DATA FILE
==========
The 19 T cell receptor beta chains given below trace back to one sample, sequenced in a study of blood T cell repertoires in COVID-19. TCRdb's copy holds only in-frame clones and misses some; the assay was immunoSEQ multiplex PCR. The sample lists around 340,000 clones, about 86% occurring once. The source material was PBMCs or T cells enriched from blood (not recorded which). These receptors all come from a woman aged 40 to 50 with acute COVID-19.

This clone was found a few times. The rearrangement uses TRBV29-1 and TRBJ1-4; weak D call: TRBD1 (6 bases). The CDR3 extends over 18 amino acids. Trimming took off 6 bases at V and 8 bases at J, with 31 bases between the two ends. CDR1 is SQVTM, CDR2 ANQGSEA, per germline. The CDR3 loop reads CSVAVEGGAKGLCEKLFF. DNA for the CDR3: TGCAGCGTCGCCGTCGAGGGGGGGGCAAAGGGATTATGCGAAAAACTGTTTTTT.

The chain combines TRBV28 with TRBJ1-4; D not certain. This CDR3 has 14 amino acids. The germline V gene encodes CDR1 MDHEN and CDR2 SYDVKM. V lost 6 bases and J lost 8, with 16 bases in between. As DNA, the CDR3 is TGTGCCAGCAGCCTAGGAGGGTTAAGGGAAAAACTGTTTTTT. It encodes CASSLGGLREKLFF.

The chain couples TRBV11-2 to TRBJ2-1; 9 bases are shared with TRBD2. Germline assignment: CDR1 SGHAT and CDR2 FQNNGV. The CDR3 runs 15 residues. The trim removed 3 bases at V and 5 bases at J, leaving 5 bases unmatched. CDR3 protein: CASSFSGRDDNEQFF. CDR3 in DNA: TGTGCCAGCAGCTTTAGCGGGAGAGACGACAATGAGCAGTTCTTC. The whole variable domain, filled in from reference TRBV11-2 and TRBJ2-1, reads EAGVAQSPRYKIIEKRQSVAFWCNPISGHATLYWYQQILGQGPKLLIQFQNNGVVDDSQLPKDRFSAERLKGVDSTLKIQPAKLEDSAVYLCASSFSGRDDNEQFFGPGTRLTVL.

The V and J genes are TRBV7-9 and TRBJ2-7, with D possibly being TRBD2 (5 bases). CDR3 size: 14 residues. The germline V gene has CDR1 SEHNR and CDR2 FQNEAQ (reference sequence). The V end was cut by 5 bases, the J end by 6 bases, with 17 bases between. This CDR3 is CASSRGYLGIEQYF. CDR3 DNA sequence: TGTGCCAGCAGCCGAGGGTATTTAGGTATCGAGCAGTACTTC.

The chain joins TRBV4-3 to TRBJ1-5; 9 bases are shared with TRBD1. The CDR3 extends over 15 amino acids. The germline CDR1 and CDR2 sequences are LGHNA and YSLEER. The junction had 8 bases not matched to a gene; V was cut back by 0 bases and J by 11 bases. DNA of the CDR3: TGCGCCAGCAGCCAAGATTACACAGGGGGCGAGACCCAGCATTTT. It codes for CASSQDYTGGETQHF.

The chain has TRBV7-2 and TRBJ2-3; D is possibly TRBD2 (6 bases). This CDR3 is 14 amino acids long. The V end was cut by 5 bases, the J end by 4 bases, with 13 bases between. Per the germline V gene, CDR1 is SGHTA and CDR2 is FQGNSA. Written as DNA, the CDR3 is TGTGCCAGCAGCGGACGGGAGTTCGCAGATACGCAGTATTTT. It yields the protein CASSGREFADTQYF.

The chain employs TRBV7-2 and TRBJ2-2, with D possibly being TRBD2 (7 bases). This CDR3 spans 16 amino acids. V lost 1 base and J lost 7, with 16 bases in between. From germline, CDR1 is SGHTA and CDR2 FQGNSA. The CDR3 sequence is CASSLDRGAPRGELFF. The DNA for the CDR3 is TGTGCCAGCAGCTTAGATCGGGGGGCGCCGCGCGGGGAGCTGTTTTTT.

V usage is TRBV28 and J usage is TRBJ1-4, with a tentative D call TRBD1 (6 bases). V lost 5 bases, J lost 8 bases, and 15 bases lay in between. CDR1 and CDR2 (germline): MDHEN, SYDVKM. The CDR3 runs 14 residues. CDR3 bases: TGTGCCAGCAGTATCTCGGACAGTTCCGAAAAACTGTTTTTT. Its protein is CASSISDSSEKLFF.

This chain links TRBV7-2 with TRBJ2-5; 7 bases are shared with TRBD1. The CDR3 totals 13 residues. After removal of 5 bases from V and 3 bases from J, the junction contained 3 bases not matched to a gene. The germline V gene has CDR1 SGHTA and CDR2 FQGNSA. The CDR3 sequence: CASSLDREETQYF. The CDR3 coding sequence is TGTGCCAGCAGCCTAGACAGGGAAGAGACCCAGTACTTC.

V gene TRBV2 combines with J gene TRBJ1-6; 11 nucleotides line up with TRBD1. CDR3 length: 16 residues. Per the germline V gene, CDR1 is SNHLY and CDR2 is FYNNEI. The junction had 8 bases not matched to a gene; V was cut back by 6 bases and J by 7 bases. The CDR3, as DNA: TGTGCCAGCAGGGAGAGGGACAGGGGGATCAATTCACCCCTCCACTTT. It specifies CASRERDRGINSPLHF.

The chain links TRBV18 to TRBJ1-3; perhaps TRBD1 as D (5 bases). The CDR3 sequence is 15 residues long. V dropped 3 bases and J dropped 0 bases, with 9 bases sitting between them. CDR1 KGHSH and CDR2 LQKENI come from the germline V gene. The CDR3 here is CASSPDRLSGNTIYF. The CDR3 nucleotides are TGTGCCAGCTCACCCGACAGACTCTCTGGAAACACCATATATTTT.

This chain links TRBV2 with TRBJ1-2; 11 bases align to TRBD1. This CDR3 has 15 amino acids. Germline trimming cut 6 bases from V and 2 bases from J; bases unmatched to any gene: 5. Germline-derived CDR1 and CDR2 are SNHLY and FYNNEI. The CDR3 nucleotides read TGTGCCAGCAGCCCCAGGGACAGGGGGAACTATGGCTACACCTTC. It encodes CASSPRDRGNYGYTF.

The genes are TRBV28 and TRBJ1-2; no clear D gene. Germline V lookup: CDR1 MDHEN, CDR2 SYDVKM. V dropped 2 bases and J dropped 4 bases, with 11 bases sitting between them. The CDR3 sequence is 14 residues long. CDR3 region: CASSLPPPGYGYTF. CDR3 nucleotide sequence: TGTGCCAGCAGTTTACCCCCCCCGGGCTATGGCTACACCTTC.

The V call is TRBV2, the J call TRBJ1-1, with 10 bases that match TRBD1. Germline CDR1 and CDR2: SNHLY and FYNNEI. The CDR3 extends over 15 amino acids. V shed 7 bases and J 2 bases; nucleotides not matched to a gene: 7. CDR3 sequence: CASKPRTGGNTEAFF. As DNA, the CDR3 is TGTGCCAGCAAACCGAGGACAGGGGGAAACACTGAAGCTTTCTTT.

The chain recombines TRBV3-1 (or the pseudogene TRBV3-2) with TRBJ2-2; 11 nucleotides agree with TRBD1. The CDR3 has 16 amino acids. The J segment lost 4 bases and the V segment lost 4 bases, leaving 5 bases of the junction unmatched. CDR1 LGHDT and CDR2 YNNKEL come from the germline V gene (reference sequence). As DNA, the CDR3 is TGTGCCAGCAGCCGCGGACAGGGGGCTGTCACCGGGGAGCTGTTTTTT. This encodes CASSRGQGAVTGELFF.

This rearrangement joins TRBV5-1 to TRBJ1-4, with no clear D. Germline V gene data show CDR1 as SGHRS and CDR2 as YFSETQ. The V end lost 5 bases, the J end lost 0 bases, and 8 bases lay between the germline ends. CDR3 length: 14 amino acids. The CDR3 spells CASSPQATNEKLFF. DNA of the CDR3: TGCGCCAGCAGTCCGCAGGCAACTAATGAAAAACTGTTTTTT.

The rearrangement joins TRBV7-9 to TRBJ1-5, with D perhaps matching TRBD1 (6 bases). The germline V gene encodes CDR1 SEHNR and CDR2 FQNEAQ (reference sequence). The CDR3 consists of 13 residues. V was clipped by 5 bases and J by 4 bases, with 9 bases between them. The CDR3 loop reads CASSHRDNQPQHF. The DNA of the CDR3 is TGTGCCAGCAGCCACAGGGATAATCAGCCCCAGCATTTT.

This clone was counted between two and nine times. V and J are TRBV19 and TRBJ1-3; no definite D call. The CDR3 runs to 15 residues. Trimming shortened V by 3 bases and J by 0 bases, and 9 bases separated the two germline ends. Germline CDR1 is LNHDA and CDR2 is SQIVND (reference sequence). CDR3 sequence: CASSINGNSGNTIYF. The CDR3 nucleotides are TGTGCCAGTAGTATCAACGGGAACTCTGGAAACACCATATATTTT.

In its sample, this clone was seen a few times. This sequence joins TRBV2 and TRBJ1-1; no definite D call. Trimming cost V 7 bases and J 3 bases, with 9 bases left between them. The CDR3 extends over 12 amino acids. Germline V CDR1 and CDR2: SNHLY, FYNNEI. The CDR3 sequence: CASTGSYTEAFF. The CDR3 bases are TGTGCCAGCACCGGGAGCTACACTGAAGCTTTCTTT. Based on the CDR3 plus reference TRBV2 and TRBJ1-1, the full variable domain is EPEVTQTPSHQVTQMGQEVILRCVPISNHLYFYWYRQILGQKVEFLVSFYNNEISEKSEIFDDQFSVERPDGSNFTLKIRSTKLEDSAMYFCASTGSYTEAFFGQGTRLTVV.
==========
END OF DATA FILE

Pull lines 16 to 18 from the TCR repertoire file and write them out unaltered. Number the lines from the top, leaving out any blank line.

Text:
The chain recombines TRBV3-1 (or the pseudogene TRBV3-2) with TRBJ2-2; 11 nucleotides agree with TRBD1. The CDR3 has 16 amino acids. The J segment lost 4 bases and the V segment lost 4 bases, leaving 5 bases of the junction unmatched. CDR1 LGHDT and CDR2 YNNKEL come from the germline V gene (reference sequence). As DNA, the CDR3 is TGTGCCAGCAGCCGCGGACAGGGGGCTGTCACCGGGGAGCTGTTTTTT. This encodes CASSRGQGAVTGELFF.

This rearrangement joins TRBV5-1 to TRBJ1-4, with no clear D. Germline V gene data show CDR1 as SGHRS and CDR2 as YFSETQ. The V end lost 5 bases, the J end lost 0 bases, and 8 bases lay between the germline ends. CDR3 length: 14 amino acids. The CDR3 spells CASSPQATNEKLFF. DNA of the CDR3: TGCGCCAGCAGTCCGCAGGCAACTAATGAAAAACTGTTTTTT.

The rearrangement joins TRBV7-9 to TRBJ1-5, with D perhaps matching TRBD1 (6 bases). The germline V gene encodes CDR1 SEHNR and CDR2 FQNEAQ (reference sequence). The CDR3 consists of 13 residues. V was clipped by 5 bases and J by 4 bases, with 9 bases between them. The CDR3 loop reads CASSHRDNQPQHF. The DNA of the CDR3 is TGTGCCAGCAGCCACAGGGATAATCAGCCCCAGCATTTT.